As connecting online became more important during the COVID-19 pandemic, we made  our seeking categories free for at least a year, to enable listers to reach out and find each other. From free singing zoom telegrams to collective movement sessions and from local mutual aid efforts and to zoom dance parties artists and healers figured out how to move their practices online, and our community members hosted.

Who Makes Up Our Community

And after surveying our listers in the summer of 2020, and discovering how many of them were artists and many of them did freelance service work, we decided to expand and refine our Services Offered section to better support listers in their creative and professional lives. We created and launched a new Jobs & Gigs section that is entirely separate from our Real Estate listings in March of 2022.

2023: An Anniversary Year

2023 was a year of celebration at Listings Project! We proudly rang in our 20th anniversary with various celebrations throughout the year. What started out as a personal apartment search among friends, has grown into a community resource across the United States and internationally. Whether you have been here for 20 + years, or just joined last week, you are central to what the Listings Project community is today.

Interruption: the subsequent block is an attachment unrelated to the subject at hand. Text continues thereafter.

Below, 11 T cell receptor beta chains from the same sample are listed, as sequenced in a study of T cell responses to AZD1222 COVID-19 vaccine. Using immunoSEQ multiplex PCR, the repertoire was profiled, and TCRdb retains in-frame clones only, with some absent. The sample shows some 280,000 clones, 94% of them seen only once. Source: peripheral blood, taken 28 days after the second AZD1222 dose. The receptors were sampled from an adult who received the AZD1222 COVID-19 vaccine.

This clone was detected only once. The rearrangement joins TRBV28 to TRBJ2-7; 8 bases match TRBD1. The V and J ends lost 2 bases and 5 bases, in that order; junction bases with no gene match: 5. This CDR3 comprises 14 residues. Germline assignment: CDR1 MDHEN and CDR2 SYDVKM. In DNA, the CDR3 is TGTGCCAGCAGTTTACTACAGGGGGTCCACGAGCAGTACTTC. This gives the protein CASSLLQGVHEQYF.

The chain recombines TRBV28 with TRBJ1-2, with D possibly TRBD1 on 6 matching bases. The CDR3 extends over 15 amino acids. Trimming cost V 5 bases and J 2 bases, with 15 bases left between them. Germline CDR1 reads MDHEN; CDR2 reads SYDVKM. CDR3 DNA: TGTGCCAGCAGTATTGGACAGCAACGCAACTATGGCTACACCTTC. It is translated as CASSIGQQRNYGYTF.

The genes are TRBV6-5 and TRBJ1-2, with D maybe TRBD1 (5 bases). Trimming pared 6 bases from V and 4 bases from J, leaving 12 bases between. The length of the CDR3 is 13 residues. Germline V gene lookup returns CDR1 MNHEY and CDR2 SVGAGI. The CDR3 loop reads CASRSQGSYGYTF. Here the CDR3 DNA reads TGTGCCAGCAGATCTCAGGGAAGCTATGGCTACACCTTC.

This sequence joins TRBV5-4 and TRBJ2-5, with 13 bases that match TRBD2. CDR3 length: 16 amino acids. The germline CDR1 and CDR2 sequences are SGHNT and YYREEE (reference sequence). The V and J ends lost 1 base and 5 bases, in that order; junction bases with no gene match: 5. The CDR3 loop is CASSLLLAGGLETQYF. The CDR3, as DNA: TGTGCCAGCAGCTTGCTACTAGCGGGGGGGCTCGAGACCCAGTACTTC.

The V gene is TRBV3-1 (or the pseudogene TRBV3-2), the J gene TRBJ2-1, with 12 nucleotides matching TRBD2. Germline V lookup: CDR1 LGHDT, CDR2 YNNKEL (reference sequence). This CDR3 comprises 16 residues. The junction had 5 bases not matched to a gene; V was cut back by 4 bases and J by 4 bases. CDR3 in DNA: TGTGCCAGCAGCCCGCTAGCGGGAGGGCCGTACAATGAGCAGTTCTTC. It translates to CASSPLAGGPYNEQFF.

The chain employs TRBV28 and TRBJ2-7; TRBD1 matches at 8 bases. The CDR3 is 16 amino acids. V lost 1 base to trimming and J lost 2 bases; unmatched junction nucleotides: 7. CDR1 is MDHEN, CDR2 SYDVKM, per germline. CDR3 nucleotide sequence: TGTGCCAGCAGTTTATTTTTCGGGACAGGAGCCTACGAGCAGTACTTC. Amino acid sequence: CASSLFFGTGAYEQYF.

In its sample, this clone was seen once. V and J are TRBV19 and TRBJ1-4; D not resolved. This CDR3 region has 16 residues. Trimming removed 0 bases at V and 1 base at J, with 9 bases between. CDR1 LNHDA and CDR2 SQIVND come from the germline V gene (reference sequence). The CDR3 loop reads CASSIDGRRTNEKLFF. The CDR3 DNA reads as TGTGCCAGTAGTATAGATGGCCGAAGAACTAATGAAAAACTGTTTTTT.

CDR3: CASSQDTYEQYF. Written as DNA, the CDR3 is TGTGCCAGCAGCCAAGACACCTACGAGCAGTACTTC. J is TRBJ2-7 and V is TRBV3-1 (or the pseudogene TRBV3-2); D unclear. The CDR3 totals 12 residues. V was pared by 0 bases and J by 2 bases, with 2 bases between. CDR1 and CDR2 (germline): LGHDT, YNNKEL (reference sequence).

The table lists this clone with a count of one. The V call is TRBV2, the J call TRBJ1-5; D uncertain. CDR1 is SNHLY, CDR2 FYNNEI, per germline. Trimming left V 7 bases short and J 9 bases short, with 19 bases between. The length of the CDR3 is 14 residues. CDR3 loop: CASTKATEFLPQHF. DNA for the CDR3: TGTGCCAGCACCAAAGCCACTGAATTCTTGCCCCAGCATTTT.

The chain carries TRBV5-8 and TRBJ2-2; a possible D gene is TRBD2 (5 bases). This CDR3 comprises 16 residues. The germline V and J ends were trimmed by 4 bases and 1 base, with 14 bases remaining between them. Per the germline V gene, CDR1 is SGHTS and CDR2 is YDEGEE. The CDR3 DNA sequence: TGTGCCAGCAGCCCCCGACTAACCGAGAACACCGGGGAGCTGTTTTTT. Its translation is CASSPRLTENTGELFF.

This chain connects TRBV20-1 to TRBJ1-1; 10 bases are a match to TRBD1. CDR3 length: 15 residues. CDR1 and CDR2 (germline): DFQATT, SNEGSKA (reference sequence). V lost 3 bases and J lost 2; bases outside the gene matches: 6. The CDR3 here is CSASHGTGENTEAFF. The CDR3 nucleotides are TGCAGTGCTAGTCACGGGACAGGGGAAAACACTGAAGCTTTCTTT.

Feature image: Stephanie's first apartment found through Listings Project; photo by Stephanie Diamond

Stephanie is an artist, entrepreneur and Founder / CEO of Listings Project. She creates communities of collective self-care. With over three decades of experience community building, the largest community she has created to date is Listings Project. As a social practice artist, she creates with a community as opposed to an audience. She has exhibited at: MoMA, MASS MoCA, MoMA/P.S. 1, Studio Museum in Harlem, Queens Museum of Art, Bronx Museum of the Arts, Project Row Houses, to name a few. As an educator and leader she has held positions at museums, public art institutions, and schools and universities. Lean more about Stephanie at: